I make no pretence of being a China hand, but I’ve long been convinced that approaching some understanding of the world’s most populous nation is crucial to understanding today’s world. The Financial Times is running an excellent series on China’s future that digs into the truths behind the easy hype.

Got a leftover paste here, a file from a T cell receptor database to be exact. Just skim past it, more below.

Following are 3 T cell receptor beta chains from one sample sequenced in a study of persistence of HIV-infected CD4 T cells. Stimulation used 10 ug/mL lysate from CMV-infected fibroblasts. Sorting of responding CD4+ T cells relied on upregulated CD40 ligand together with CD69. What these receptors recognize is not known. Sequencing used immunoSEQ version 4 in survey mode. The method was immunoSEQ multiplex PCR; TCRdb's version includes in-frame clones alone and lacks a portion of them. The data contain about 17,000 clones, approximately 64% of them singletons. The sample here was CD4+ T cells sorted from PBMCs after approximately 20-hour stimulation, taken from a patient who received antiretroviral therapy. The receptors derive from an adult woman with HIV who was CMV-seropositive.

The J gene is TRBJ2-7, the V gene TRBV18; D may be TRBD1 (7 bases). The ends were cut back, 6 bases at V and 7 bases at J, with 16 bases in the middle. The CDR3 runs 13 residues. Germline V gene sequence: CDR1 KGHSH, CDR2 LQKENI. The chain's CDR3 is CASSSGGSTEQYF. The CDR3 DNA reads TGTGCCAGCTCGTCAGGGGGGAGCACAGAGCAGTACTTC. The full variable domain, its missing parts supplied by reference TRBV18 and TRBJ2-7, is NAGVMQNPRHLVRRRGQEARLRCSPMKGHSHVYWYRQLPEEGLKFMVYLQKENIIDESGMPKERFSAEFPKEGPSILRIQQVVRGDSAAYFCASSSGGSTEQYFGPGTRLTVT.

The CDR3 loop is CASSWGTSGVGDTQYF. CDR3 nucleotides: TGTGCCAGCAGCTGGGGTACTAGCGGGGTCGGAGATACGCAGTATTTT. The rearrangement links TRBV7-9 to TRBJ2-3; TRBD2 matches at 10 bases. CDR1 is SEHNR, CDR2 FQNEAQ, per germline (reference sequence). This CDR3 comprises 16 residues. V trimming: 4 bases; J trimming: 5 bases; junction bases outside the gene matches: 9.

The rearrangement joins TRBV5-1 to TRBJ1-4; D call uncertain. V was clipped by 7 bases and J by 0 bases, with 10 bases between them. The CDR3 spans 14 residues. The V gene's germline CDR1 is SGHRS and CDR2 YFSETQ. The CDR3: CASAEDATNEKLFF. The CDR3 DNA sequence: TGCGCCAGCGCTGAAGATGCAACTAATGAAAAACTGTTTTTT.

Today, James Kynge explains that China’s economy is more fragile than is generally realised. “If China is to avoid slipping into its own version of Japan’s malaise, it must lose no time in pushing through structural reform, several analysts say. The most pressing task is to address a gross misallocation of capital that results in two thirds of the country’s credit resources being channeled toward state-owned companies that contribute only around one third of GDP. China’s policy makers understand the urgency of this imperative but are constrained by their fear of social chaos from acting resolutely upon it. No Chinese leader can afford to ignore the latent tensions among 1.3bn people; the famines, political upheavals and civil wars of the 20th century have delved deep into the national psyche.”